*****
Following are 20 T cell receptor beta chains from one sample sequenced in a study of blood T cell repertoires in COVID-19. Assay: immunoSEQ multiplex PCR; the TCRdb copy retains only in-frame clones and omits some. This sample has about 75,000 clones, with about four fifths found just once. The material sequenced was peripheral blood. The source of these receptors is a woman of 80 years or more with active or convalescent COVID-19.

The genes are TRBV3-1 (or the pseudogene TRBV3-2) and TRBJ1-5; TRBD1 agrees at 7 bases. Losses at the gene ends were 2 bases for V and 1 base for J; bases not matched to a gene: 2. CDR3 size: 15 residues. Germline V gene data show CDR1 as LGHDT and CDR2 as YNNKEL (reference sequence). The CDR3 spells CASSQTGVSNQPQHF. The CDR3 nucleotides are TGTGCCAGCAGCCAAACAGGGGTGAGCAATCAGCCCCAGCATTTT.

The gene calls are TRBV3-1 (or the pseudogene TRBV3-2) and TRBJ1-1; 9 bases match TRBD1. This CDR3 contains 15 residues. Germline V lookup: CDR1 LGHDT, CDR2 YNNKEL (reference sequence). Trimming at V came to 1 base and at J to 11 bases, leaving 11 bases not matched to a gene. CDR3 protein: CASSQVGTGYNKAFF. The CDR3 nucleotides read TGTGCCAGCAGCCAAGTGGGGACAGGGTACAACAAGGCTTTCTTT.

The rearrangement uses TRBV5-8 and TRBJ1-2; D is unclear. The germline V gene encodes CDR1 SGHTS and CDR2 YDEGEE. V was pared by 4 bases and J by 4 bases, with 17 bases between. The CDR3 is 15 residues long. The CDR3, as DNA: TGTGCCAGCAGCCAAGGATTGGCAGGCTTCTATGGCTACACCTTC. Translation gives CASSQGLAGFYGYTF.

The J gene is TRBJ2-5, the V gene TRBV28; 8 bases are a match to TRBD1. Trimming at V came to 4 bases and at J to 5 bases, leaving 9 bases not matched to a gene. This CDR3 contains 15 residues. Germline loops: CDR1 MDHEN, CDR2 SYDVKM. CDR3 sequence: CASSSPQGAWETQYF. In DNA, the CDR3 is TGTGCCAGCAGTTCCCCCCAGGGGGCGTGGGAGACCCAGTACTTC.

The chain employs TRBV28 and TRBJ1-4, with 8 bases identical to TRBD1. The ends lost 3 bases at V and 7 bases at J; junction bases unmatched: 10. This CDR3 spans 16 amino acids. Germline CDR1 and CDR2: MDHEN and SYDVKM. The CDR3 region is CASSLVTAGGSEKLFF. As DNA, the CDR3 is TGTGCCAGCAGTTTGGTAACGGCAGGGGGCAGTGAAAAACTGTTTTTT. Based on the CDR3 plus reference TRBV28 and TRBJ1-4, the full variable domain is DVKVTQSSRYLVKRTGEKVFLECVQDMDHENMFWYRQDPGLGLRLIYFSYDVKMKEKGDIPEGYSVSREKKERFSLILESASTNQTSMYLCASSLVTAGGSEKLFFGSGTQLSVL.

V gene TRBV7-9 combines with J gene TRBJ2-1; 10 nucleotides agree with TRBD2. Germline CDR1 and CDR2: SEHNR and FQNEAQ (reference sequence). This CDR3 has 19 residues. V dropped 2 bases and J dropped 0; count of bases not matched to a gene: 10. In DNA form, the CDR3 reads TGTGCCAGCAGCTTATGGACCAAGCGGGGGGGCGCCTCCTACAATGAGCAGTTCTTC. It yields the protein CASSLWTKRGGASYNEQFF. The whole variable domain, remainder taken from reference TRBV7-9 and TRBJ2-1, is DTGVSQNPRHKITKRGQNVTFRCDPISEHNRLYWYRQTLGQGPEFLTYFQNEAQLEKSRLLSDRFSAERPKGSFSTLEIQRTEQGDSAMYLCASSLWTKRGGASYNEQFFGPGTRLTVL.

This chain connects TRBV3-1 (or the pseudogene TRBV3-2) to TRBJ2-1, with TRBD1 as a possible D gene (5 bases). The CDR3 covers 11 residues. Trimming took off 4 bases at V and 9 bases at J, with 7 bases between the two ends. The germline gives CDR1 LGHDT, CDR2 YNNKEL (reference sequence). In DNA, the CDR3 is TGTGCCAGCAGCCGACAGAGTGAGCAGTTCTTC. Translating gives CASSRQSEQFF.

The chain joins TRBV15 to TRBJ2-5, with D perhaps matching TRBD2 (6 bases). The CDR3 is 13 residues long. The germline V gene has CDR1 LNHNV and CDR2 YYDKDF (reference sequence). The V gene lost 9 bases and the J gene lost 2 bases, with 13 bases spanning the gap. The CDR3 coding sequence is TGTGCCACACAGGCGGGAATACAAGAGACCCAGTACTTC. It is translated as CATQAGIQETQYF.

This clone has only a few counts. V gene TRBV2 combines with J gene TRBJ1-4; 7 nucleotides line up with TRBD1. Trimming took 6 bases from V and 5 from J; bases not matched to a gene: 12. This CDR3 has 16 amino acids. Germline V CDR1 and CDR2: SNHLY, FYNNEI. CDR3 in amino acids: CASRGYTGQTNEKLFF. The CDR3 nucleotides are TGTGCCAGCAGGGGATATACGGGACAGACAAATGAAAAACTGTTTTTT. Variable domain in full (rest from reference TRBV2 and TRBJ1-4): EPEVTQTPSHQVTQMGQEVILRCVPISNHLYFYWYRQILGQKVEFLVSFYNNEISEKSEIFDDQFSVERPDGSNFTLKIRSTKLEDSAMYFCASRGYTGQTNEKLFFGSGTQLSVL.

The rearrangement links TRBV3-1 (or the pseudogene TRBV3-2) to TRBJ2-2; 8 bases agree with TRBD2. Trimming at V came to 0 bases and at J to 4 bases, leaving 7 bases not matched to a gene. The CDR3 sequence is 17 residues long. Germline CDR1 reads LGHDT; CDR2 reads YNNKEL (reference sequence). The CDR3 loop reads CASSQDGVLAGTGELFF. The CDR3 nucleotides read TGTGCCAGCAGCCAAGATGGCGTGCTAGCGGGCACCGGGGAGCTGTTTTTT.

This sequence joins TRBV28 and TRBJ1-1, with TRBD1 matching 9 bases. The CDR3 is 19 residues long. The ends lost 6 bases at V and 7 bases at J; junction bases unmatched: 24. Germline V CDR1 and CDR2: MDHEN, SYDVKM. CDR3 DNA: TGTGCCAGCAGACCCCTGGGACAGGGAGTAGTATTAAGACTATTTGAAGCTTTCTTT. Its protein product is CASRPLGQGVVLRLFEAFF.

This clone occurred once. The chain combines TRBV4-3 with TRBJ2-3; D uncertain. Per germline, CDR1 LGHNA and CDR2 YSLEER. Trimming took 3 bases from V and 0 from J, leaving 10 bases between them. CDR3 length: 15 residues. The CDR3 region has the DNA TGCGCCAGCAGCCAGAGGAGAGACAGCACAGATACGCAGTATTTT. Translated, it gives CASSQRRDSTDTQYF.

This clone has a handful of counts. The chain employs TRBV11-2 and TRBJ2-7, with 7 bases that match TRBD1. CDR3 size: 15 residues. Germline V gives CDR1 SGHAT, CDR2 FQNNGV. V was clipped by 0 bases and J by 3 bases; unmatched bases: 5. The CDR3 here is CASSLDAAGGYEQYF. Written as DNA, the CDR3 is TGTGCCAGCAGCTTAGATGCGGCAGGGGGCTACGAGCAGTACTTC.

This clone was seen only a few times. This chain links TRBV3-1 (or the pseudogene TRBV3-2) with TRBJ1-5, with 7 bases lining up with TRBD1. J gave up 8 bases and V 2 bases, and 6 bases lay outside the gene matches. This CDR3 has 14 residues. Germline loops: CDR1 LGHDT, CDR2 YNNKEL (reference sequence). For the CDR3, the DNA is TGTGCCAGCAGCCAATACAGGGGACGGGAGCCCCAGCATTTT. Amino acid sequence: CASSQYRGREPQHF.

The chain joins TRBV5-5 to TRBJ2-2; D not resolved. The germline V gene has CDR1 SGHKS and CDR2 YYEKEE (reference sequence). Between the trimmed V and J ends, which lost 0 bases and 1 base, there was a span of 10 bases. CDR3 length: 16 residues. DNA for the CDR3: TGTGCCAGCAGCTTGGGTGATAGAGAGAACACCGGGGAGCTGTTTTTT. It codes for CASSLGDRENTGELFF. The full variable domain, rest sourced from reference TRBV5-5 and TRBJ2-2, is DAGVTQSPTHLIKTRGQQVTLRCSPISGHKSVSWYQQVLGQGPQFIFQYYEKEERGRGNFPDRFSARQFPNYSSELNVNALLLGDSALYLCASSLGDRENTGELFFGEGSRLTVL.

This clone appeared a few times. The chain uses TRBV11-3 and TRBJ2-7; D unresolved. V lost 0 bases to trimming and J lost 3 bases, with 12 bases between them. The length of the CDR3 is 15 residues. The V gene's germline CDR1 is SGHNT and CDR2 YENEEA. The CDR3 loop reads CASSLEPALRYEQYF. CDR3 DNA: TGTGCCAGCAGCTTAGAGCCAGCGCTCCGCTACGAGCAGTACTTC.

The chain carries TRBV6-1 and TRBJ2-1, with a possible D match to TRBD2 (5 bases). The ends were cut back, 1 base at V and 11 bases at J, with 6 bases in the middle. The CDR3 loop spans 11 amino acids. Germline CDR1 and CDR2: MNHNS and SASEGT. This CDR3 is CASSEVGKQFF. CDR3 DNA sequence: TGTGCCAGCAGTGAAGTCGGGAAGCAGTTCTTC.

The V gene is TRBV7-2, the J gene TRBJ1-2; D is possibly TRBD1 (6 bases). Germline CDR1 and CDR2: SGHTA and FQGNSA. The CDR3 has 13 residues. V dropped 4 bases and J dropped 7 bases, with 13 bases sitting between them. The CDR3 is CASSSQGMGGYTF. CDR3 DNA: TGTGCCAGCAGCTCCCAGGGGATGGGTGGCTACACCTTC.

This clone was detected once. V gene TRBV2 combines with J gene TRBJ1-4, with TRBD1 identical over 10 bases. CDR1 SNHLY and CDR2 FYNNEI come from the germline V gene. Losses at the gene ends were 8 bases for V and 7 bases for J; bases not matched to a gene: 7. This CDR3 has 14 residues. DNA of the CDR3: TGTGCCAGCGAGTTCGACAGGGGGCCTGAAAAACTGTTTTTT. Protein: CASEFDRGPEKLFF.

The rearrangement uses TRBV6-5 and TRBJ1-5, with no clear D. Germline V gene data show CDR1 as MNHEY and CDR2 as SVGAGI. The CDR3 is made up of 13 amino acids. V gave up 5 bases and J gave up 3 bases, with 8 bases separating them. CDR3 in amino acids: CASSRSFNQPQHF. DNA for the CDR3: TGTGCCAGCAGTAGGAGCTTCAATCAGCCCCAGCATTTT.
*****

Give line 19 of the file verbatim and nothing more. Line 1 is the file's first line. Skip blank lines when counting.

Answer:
The V gene is TRBV7-2, the J gene TRBJ1-2; D is possibly TRBD1 (6 bases). Germline CDR1 and CDR2: SGHTA and FQGNSA. The CDR3 has 13 residues. V dropped 4 bases and J dropped 7 bases, with 13 bases sitting between them. The CDR3 is CASSSQGMGGYTF. CDR3 DNA: TGTGCCAGCAGCTCCCAGGGGATGGGTGGCTACACCTTC.